…they feel so wrong, they feel so right.
Today’s challenge: songs where an “important” part of the melody (so no passing notes or notes you could drop without anyone caring) goes non-diatonic when the chords are still basically doing sensible diatonic things, and even better cases where crazy but important melody notes blatantly disagree with the underlying chord.
I was thinking about this when I was listening to “Heartache Tonight”, where the song is clearly in G and is a pretty traditional chord progression, but the note that really defines the melody in the chorus (and really defines the song), and is held for a good long while, is Bb:
The Eagles – Heartache Tonight (chorus)
In this case, at the beginning of the chorus, it’s more or less over a C7 (though it’s mostly only C7 *because* of the melody), so it’s not crazy talk, though still unusual. Later in this particular chorus (the second chorus), he really insists on the Bb over a bunch of other chords, still clearly in G:
There's gonna be a heartache tonight, the moon's shining bright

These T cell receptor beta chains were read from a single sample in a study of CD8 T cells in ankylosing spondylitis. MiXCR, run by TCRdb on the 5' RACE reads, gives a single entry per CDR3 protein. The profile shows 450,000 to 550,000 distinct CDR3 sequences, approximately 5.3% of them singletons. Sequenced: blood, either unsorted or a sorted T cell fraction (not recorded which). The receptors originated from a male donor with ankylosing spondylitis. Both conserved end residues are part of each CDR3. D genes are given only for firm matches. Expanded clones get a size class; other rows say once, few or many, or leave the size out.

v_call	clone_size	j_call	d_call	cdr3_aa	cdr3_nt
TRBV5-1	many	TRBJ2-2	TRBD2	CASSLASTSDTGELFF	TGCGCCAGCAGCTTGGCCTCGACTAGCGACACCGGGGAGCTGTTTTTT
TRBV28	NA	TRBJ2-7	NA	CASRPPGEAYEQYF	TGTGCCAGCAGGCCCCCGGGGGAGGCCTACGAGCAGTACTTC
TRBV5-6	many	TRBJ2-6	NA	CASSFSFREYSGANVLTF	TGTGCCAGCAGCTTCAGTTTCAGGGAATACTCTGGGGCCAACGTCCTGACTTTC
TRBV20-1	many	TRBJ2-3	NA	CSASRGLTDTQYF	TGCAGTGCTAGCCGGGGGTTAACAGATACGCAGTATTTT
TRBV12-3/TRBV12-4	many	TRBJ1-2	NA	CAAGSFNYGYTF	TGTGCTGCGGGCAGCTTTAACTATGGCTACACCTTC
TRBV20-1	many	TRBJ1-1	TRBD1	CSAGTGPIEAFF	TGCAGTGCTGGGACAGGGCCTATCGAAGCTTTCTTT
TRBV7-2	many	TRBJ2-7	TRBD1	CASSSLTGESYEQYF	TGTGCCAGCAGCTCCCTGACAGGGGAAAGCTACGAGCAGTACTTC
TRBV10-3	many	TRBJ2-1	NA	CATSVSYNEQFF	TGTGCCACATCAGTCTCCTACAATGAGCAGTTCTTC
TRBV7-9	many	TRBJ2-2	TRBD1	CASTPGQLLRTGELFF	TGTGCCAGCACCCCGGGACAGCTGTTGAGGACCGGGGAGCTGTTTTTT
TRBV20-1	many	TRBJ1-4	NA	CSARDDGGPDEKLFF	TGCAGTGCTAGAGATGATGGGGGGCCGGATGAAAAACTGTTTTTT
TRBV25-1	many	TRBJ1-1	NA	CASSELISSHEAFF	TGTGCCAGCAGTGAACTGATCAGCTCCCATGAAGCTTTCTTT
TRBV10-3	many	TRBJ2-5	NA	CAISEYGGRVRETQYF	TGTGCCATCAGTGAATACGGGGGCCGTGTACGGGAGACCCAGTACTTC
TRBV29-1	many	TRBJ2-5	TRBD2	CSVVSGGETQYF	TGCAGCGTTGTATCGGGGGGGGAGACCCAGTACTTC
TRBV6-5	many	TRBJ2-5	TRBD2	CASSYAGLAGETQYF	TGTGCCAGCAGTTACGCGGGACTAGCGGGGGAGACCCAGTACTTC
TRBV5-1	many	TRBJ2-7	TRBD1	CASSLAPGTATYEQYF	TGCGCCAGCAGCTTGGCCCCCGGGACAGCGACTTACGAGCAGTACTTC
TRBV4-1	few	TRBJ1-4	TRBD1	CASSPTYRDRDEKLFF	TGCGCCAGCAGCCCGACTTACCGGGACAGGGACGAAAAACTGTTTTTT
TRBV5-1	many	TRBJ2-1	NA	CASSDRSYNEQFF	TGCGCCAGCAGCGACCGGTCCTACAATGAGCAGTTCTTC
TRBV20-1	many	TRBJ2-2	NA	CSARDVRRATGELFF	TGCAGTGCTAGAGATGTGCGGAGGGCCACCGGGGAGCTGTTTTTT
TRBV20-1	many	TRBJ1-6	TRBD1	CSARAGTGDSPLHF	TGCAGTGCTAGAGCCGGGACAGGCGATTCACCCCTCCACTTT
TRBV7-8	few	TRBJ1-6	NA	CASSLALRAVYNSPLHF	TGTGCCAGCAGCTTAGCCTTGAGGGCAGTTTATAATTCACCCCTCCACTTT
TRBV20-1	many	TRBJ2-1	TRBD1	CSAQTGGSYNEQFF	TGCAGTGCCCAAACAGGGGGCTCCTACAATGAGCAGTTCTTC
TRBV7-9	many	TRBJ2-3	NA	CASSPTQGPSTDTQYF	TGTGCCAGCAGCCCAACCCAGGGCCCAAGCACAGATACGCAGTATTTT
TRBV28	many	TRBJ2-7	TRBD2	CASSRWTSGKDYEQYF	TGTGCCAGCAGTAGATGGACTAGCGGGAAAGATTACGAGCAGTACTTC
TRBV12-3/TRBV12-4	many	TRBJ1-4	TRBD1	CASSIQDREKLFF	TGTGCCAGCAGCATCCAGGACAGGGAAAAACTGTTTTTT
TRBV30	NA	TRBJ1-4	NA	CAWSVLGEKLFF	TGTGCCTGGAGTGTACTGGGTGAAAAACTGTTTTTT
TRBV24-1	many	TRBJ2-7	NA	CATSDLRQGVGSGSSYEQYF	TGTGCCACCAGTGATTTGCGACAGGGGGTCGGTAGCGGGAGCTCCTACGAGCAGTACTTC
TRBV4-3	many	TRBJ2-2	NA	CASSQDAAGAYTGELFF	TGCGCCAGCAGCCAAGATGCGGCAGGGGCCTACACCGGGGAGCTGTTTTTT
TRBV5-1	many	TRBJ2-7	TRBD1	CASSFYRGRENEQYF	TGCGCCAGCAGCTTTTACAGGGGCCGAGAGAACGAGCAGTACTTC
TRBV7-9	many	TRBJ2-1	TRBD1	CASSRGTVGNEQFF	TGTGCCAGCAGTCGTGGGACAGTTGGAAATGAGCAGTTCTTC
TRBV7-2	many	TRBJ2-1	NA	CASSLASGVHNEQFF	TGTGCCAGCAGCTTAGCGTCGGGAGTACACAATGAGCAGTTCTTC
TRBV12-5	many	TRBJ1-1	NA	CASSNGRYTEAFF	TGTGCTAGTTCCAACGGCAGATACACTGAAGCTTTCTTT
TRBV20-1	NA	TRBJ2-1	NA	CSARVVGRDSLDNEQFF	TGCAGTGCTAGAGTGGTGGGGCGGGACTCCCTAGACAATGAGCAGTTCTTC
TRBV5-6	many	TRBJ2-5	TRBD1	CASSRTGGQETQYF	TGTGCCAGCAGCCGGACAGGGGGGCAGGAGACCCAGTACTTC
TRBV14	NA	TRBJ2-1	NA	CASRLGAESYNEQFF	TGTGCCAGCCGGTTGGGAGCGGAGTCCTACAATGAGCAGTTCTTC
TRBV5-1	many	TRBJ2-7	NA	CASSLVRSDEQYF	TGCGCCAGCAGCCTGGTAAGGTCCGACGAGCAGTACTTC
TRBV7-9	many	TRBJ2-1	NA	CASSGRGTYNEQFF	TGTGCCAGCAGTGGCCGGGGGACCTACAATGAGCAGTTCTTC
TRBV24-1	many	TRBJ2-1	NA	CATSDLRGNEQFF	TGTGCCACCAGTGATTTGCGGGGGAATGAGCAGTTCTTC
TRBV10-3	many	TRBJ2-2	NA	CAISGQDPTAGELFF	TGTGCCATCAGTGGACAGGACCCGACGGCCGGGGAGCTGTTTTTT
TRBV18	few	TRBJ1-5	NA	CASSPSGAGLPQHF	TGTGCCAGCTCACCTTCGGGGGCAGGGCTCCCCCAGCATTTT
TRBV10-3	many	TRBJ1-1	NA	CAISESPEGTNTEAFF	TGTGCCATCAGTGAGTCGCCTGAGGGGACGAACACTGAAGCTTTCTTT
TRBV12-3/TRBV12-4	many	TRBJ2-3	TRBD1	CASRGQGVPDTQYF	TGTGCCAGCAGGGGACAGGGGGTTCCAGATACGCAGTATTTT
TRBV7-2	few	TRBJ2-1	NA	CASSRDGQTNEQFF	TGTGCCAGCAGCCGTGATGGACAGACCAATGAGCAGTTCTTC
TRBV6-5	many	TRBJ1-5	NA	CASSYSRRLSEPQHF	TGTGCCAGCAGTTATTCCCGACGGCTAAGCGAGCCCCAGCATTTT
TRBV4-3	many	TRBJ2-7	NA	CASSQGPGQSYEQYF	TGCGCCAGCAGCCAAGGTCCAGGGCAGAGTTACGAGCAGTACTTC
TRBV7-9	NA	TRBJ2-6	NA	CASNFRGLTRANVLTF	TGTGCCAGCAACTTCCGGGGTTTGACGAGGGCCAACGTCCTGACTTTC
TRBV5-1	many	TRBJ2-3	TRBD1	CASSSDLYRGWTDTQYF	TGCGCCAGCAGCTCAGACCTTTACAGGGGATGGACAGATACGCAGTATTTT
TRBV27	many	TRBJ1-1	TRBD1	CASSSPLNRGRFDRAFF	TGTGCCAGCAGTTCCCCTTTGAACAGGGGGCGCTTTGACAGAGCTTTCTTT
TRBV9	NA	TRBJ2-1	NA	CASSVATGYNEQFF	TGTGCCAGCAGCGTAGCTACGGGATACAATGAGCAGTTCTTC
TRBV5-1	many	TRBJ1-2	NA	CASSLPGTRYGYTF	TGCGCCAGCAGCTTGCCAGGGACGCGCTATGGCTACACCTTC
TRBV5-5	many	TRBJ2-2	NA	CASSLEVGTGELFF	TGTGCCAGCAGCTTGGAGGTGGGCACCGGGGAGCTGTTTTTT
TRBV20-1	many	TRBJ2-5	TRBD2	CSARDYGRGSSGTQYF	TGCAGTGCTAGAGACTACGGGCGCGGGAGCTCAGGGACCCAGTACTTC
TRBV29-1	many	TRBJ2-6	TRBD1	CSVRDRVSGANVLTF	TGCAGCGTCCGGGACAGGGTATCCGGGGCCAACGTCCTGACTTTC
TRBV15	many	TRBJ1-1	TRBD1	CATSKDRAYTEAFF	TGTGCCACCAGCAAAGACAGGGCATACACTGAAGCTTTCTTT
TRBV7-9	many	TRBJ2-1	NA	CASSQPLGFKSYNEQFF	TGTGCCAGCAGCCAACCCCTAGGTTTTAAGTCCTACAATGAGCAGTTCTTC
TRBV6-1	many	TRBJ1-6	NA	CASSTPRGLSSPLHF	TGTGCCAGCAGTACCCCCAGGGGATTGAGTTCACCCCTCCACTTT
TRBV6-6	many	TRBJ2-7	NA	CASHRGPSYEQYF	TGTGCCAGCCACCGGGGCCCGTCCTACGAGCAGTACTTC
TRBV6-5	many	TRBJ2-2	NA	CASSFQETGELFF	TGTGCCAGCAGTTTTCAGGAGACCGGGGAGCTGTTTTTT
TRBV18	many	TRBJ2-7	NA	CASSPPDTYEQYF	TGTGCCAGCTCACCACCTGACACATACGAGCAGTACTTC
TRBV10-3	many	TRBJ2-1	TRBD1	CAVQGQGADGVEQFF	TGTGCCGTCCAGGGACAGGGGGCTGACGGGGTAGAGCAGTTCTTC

So turn out the lights, and we'll get it right
An even more pronounced example is “Long Tall Sally”, which may get by under the heading of “he’s just screaming his head off”, but the whole song is basically Bb in the melody over a G major chord:
The Beatles – Long Tall Sally
I suppose you could argue that the instrumentation while the melody is playing is so sparse that we could disagree on whether it’s G major, but the song is pretty clearly in G major, and it’s clear that if we were playing this right now and forced to play a third, we’d all play a B (suggesting G major).
Continue reading for more singers making wrong notes sound awesome… →